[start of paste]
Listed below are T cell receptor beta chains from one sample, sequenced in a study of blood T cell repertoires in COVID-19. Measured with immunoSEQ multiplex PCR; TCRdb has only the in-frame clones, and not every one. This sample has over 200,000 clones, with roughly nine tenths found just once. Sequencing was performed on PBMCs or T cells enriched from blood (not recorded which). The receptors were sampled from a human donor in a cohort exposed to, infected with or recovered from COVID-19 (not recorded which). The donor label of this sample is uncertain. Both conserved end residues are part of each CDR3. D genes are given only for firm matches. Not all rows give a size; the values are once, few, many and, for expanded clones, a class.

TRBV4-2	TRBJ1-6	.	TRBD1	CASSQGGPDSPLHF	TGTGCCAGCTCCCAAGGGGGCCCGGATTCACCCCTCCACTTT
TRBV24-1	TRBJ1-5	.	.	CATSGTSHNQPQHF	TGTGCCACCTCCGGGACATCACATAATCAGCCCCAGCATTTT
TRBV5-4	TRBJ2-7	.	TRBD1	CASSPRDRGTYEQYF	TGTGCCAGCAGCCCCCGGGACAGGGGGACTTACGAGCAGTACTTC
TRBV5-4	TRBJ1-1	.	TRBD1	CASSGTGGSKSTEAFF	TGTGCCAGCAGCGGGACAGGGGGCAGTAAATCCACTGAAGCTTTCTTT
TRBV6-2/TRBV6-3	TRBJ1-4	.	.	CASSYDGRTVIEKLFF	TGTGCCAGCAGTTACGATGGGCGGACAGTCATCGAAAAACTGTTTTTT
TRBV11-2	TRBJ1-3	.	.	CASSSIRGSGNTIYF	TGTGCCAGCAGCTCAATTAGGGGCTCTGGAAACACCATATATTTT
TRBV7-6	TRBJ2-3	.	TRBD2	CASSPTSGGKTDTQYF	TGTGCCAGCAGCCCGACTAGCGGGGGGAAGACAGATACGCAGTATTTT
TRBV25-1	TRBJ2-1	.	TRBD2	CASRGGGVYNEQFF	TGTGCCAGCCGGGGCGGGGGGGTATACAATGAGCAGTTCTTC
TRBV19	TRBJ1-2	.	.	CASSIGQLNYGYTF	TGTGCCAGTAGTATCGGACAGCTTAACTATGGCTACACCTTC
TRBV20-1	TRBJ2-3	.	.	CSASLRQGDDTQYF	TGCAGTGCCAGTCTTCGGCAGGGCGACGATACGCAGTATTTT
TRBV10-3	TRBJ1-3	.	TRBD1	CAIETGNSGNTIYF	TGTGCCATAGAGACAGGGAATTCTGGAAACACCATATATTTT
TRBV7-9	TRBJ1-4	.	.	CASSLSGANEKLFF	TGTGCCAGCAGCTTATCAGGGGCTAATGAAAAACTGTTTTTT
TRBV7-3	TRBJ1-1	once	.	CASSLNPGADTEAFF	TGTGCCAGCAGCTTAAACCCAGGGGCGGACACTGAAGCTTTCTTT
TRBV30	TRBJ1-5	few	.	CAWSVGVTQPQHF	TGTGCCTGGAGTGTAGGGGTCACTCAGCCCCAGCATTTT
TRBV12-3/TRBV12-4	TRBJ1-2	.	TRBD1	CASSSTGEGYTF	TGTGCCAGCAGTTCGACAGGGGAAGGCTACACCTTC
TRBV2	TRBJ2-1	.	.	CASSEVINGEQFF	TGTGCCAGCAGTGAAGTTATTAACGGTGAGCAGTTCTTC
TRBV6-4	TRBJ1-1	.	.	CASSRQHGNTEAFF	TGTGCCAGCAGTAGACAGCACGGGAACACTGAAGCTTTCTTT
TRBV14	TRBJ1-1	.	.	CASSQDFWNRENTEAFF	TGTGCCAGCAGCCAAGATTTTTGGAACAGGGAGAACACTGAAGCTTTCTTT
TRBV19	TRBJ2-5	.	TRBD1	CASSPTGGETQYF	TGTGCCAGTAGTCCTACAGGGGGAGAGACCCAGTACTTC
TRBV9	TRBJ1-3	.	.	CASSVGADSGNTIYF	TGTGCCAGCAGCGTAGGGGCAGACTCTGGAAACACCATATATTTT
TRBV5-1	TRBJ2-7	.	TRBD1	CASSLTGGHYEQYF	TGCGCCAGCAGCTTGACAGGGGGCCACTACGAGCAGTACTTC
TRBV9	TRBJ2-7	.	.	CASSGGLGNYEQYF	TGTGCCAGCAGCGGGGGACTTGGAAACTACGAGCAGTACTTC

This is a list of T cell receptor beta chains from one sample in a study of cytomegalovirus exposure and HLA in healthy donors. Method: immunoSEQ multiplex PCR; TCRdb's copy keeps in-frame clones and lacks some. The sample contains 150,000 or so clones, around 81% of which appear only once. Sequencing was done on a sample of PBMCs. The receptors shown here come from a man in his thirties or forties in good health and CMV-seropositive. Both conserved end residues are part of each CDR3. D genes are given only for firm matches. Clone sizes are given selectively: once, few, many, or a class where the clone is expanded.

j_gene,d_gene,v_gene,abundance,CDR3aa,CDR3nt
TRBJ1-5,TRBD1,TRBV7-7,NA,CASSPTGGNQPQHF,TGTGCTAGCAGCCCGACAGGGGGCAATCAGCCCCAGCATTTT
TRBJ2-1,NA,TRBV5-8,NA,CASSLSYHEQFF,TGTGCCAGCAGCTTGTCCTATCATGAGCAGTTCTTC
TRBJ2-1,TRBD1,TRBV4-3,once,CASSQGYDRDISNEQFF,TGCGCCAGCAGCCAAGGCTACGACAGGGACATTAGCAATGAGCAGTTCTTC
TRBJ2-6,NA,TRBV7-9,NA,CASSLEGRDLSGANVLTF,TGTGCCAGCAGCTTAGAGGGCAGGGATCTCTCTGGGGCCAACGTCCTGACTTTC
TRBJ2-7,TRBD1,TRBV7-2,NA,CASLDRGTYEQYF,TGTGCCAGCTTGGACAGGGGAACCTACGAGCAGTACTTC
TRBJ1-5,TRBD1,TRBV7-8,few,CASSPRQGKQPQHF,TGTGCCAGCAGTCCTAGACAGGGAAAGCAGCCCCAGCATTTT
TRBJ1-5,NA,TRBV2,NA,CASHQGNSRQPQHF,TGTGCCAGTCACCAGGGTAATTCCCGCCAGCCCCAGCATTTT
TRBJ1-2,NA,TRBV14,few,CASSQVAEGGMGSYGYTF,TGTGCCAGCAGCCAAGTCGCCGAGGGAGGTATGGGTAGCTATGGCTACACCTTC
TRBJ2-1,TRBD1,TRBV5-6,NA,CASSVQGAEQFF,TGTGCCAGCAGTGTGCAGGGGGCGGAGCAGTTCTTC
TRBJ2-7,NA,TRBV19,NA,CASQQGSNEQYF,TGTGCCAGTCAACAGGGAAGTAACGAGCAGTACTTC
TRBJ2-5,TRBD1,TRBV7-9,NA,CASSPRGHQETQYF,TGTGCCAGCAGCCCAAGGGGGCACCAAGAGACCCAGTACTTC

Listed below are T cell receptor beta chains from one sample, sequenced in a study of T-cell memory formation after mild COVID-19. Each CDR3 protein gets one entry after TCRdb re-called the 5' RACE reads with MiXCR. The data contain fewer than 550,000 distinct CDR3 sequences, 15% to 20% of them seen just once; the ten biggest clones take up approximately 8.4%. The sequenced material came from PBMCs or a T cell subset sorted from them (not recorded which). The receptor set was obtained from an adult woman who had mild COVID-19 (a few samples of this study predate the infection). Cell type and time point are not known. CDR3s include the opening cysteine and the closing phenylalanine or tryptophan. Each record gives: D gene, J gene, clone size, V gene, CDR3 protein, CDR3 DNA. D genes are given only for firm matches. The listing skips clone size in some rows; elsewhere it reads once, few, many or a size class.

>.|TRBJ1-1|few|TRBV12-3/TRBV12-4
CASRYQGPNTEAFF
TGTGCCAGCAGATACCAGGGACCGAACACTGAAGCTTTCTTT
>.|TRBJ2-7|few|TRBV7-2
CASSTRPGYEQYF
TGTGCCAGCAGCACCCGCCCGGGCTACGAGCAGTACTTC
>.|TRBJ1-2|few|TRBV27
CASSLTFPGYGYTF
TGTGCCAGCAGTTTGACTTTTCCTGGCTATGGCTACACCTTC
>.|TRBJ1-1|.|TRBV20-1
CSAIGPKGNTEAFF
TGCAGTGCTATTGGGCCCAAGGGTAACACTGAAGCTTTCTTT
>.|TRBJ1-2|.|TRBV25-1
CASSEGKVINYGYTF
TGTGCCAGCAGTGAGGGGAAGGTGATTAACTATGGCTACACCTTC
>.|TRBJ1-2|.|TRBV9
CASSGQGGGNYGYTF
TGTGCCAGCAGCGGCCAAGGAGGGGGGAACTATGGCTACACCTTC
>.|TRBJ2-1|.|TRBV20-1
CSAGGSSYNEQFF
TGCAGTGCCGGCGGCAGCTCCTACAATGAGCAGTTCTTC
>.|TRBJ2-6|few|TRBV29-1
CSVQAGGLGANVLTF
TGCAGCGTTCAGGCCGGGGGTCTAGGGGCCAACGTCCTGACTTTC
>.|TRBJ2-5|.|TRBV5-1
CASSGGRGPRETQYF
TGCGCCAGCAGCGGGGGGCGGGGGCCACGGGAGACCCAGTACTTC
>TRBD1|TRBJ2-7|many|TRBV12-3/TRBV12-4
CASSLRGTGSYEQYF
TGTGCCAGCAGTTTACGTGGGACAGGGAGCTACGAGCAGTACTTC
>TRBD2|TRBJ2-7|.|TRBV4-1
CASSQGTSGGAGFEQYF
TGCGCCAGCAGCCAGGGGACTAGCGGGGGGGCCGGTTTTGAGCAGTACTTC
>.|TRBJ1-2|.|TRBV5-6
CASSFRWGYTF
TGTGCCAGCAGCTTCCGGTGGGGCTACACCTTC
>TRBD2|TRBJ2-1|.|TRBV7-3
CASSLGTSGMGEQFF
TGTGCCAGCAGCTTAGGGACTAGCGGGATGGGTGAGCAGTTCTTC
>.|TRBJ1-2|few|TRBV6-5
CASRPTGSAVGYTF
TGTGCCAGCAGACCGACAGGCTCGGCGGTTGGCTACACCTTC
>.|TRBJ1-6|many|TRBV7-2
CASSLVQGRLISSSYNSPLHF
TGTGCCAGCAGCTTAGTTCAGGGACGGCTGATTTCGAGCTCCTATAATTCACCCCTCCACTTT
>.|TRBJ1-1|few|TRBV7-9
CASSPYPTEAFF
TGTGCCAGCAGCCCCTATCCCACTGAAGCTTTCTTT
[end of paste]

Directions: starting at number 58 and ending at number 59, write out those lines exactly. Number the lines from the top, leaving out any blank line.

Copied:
TGCAGTGCCGGCGGCAGCTCCTACAATGAGCAGTTCTTC
>.|TRBJ2-6|few|TRBV29-1